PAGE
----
On what grounds can an employee appeal a disciplinary decision?
There are no restrictions on the potential grounds on which an employee can appeal a disciplinary decision. Paragraph 26 of the Acas code of practice on disciplinary and grievance procedures explains that an employee should appeal if he or she believes that a disciplinary decision is wrong or unjust. Consequently, employers must take a broad approach in allowing employees the right of appeal.
Potential grounds of appeal could include that:
- new evidence has come to light that should be investigated;
- the sanction imposed was too severe or disproportionate to the misconduct;
- the sanction was inconsistent with one imposed for similar misconduct committed by another employee;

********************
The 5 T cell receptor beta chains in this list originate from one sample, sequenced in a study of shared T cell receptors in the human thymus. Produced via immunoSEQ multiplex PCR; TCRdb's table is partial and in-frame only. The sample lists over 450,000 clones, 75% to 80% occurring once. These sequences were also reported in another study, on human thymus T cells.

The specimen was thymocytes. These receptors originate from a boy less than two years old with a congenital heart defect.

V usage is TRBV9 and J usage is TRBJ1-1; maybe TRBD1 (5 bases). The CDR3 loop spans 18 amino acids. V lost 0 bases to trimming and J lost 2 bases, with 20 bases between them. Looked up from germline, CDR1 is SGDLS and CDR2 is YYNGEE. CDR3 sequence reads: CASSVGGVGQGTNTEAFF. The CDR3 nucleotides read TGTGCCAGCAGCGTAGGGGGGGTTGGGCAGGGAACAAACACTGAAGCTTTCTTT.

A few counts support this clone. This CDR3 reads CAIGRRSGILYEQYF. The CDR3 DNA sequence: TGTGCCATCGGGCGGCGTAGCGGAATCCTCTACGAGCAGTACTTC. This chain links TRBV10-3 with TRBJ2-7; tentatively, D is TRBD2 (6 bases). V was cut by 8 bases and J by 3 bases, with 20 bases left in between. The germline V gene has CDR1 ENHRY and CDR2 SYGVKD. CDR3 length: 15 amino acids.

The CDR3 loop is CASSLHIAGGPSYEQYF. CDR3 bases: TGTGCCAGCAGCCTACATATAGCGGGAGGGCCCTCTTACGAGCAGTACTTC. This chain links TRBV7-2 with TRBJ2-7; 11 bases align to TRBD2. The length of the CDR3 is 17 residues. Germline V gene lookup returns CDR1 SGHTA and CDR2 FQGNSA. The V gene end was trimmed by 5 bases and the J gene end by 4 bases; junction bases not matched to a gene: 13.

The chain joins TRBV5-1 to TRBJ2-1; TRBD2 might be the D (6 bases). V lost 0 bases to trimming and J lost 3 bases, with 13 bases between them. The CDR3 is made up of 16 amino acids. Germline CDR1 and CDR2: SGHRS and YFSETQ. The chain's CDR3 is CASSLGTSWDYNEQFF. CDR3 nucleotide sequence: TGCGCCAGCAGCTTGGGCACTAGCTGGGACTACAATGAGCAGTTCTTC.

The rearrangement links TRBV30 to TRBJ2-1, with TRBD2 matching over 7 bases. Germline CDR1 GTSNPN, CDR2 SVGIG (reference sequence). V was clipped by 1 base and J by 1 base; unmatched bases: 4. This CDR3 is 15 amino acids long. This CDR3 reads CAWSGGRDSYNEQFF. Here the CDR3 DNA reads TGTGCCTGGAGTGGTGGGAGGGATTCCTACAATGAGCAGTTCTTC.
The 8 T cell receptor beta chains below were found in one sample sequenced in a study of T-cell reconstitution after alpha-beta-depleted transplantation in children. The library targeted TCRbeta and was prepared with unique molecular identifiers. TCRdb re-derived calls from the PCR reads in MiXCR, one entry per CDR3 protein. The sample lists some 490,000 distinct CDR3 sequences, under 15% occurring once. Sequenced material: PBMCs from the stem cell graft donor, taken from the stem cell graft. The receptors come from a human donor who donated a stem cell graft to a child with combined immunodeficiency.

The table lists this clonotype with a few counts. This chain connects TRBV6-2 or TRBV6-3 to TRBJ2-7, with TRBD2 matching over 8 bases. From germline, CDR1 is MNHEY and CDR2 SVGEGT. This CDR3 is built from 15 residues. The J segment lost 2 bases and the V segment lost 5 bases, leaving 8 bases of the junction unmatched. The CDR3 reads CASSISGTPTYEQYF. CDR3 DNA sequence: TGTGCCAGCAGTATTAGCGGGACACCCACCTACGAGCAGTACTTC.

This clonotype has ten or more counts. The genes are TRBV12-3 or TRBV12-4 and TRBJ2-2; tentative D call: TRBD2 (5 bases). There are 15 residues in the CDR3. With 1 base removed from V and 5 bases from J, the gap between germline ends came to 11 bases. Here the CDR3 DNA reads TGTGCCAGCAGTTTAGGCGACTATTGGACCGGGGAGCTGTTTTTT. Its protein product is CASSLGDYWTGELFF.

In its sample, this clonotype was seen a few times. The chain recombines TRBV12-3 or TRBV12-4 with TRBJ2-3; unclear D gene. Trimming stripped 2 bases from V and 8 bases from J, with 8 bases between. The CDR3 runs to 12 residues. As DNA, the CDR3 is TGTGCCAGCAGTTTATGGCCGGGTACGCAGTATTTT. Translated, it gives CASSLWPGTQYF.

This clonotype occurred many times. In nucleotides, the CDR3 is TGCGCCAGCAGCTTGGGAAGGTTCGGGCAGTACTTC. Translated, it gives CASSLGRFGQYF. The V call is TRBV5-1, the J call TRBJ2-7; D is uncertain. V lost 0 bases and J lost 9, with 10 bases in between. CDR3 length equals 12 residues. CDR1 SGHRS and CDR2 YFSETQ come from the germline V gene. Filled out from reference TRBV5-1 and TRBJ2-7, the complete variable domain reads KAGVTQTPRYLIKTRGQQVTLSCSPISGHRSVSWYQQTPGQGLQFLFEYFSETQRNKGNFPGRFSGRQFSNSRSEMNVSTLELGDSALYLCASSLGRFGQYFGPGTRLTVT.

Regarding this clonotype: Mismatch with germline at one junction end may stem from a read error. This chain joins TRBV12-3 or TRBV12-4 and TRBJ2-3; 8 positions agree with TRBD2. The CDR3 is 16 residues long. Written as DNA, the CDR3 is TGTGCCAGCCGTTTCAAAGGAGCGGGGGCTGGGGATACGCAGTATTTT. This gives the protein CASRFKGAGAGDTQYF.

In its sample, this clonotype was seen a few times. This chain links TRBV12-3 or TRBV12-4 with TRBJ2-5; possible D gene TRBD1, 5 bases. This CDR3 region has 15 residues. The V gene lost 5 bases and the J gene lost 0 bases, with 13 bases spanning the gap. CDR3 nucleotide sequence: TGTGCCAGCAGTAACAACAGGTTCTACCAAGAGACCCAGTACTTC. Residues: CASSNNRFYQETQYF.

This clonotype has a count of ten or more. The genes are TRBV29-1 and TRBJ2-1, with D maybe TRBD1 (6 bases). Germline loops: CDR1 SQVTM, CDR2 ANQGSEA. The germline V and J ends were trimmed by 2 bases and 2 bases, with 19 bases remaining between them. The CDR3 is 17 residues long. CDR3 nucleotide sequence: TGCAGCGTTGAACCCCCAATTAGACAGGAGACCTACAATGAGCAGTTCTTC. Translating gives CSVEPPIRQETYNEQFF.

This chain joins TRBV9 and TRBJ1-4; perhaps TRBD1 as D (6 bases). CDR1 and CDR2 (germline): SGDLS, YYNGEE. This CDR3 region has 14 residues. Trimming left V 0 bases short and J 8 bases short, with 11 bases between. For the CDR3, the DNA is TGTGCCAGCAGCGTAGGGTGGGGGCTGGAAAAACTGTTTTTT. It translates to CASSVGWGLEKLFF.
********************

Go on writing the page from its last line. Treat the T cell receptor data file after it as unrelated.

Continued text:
- there was unfairness or bias among the original decision-makers; or
- the employer has not taken into account a previously exemplary disciplinary record.
Procedural failings could also form potential grounds for appeal, for example where the employer failed to follow its own disciplinary policy, or did not give the employee enough information about the allegations of misconduct for him or her to be able to prepare for the disciplinary hearing.